Monthly Archives: April 2014

The Bundy Rebellion and Animal Rights

We all know the issues swirling around Cliven Bundy, the Nevada poster boy for selfishness, ignorance, arrogance, and racism who instigated a modern-day Whiskey Rebellion: his refusal to pay grazing fees that are set so shamefully low that they amount to welfare for wealthy ranchers; his charges that the Bureau of Land Management (BLM) shot his cattle from a helicopter and bulldozed the bodies into a mass grave; his insistence that the government of the United States is illegitimate; his resuscitation of claims of states’ sovereignty and the right of armed rebellion that were declared dead and gone with the end of the Southern insurrection; and his nostalgia for African-American slavery.

But I want to raise a different issue: the significance of the Bundy Rebellion for the animal rights movement.

Cliven Bundy’s cattle are not the issue here. Tragically, these cows are doomed whoever ultimately wins. No one involved is on their side. Bundy will send them to slaughter, and so will the BLM. Nor is the issue, at least from an animal rights perspective, the grazing fees that Cliven Bundy is refusing to pay.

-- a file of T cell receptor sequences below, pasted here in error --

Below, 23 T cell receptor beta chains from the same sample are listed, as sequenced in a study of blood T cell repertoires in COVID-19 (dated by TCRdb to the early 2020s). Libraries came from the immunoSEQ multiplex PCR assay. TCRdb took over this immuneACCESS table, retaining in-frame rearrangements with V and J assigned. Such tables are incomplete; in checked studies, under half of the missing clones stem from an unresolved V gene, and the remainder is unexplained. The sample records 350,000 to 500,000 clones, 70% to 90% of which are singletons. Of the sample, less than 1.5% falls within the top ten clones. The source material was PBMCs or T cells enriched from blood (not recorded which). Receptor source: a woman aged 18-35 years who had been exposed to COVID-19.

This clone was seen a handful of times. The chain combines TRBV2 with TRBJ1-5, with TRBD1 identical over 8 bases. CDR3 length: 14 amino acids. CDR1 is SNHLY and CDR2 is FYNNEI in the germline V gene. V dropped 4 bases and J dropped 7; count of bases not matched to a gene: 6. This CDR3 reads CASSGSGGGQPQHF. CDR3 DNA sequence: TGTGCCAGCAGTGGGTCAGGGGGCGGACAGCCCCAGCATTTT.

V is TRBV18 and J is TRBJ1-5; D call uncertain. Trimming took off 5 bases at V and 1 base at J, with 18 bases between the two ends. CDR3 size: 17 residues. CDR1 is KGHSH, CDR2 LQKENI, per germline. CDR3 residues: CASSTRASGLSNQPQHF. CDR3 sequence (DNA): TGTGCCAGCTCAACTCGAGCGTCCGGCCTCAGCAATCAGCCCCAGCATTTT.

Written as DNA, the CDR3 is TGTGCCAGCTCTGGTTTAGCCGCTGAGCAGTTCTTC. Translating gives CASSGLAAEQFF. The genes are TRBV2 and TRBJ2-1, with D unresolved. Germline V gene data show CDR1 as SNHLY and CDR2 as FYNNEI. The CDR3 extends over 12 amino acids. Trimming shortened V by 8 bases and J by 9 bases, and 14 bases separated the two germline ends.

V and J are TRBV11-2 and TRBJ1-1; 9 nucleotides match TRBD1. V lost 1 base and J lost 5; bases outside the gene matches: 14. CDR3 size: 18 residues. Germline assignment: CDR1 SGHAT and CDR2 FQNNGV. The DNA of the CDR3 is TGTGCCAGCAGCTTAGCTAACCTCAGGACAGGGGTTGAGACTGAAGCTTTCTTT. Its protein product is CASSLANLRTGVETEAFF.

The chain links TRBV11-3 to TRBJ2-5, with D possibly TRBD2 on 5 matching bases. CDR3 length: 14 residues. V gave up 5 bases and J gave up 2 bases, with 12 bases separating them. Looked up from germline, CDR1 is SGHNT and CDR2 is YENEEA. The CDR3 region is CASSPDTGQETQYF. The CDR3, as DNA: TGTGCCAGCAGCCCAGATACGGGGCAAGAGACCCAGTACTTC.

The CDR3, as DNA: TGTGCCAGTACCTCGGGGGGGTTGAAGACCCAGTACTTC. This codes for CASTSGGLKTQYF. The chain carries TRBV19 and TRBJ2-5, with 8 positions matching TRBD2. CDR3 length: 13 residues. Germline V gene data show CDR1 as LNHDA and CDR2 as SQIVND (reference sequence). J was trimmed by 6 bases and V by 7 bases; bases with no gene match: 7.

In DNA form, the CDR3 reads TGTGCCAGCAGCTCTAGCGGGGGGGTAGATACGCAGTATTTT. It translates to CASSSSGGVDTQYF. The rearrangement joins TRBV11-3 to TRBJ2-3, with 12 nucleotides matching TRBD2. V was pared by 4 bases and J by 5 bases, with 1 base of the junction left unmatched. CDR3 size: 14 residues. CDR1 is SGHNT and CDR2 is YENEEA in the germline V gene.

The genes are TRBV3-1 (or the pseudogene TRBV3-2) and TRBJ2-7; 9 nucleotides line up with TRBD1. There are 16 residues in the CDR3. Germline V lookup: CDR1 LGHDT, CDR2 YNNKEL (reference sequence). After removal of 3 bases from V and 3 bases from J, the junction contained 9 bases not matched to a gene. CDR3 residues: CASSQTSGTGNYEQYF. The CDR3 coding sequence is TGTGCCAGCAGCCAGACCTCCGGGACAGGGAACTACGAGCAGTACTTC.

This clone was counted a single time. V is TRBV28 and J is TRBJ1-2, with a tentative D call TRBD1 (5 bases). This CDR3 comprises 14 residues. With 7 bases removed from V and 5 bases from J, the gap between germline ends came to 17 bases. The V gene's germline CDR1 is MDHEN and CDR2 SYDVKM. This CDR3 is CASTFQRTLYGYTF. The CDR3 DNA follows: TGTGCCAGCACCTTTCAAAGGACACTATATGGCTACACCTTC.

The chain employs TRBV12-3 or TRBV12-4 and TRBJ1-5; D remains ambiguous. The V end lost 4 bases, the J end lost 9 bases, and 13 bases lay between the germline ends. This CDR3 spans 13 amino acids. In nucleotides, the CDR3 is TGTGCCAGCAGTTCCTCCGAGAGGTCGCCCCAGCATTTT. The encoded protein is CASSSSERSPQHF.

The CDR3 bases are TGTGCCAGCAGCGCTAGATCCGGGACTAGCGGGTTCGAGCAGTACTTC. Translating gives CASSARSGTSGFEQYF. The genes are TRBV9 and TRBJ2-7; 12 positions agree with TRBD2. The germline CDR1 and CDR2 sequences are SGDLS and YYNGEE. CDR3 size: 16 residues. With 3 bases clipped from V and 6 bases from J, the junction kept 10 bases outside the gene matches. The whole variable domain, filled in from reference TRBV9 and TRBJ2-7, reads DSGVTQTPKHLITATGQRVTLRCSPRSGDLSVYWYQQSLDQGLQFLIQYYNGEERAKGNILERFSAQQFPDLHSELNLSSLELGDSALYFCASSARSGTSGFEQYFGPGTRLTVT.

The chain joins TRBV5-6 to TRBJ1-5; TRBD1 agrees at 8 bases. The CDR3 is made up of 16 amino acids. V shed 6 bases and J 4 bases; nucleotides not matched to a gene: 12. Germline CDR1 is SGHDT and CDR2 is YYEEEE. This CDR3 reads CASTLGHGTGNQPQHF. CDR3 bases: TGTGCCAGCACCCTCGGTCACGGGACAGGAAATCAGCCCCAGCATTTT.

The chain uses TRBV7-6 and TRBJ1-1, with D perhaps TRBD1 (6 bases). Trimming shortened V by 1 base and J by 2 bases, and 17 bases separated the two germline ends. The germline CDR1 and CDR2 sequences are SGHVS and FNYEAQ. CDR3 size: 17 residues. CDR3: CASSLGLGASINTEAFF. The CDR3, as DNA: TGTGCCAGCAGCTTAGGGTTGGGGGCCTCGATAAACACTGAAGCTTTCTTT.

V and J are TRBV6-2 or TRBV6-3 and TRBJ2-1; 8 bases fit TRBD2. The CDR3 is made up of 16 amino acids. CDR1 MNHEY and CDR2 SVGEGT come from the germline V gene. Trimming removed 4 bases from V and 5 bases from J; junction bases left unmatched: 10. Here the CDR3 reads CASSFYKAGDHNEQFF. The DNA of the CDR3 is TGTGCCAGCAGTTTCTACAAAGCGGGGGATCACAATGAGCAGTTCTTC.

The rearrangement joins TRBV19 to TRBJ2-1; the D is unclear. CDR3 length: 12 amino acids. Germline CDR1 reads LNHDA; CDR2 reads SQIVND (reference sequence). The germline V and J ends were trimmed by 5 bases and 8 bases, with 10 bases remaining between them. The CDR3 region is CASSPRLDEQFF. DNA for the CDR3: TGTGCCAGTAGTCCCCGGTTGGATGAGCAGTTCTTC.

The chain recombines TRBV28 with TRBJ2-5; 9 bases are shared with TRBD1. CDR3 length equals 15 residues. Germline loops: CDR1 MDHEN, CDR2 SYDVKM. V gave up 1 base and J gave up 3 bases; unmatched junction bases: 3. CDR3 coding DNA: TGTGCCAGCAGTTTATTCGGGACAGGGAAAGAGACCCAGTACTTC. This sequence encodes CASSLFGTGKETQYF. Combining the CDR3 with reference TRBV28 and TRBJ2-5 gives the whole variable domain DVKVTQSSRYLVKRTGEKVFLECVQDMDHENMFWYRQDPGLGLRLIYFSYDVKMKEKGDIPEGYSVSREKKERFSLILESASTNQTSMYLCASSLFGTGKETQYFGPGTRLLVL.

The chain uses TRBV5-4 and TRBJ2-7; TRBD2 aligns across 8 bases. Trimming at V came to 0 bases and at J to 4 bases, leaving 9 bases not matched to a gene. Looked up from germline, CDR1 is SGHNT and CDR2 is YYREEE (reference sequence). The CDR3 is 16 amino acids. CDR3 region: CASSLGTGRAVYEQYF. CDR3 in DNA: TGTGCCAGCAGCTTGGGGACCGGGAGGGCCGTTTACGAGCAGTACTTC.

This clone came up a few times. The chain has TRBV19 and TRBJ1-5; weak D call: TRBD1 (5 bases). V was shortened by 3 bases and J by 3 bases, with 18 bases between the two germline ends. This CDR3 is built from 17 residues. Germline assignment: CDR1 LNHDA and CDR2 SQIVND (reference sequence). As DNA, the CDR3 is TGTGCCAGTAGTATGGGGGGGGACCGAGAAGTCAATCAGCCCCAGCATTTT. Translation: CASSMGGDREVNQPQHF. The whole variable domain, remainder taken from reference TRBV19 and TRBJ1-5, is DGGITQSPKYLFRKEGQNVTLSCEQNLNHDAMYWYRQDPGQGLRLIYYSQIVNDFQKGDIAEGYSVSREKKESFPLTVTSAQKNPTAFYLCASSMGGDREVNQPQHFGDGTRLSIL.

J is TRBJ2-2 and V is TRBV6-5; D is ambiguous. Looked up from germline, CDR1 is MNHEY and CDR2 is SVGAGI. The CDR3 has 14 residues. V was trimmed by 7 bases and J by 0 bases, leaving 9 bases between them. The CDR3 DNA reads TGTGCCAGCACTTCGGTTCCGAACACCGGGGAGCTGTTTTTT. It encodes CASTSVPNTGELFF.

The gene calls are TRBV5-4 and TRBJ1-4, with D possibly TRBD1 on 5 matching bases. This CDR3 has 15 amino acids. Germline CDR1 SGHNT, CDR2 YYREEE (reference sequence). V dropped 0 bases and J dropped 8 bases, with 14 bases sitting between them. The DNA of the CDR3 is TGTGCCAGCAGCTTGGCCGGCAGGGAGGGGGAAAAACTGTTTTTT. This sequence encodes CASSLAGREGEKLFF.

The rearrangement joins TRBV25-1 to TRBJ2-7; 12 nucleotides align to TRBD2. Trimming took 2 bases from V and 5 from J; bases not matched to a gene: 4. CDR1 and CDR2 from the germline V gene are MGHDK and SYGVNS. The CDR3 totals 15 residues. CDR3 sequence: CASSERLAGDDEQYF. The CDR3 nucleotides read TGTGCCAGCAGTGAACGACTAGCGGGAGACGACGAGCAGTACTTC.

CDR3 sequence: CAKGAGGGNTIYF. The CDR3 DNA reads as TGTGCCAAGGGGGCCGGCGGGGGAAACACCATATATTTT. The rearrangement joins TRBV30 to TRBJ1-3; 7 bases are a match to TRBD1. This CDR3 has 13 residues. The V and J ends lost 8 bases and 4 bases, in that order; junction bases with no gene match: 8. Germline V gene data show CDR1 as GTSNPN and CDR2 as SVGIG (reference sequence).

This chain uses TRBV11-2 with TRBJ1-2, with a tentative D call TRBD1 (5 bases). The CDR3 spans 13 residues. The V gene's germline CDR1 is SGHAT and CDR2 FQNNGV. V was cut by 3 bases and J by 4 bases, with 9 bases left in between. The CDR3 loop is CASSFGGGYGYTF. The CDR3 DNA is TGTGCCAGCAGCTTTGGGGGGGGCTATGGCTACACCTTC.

The issue is that Cliven Bundy has challenged the authority of the federal government, he was backed up by armed “militiamen” who threatened to murder federal officers, and in the face of this armed threat the government of the United States backed down. Unless this turns out to have been a tactical retreat by the feds, I believe that we should regard this as a troubling outcome. At this juncture in the development of the animal rights movement, the attitude of the government toward animals is less important than the attitude of the government toward animal advocates. We are the only voice, the only support the animals have. All of society’s major institutions are against them: business, government, academia, the public, even most human rights groups. We are making significant inroads, but we still have a very long way to go. Apart from our advocacy, the animals have nothing. And our advocacy depends on the strength of our constitutional democracy, which assures us the right to freedom of speech and freedom of association. If that system breaks down, we will be silenced and the campaign for animal liberation will be over. What happened in Nevada was a direct assault on the rule of law by armed terrorists. When the BLM (and, by implication, the entire Obama administration) retreated in the face of an armed threat by militants who deny the authority of the government to enforce the law, they risked opening a crack in the system of Constitutional protections that makes an animal rights movement possible. The critical point here is that these were not peaceful protestors engaging in civil disobedience. They were armed to the teeth with assault weapons, sniper rifles and an assortment of other military hardware. They were shown on television training those weapons on federal agents and threatening to open fire If BLM staff and contractors attempted to enforce a court order. This was an armed, violent challenge to the system of Constitutional and legal protections that makes the animal rights and environmental movements possible. If people like Cliven Bundy, Mike Adams, Rush Limbaugh, Glenn Beck, Sean Hannity, and Megyn Kelly ever come to power we will all be dead or in prison and the animals’ movement along with the Earth’s movement will be crushed. We have a lot of issues with the federal government—their active support of the meat, egg and dairy industries, the Animal Enterprise Terrorism Act, and a host of others—and we need to pursue these issues vigorously. But it is only the protections granted by our Constitution that make it possible for us to pursue them at all. Overall, from an AR point of view (which is my point of view) the BLM are not good guys, and I am by no means comfortable defending them, but out in the Nevada scrubland that weekend, they were wearing the white hats. And when they backed down, we lost—unless, as I said, it was merely a tactical retreat.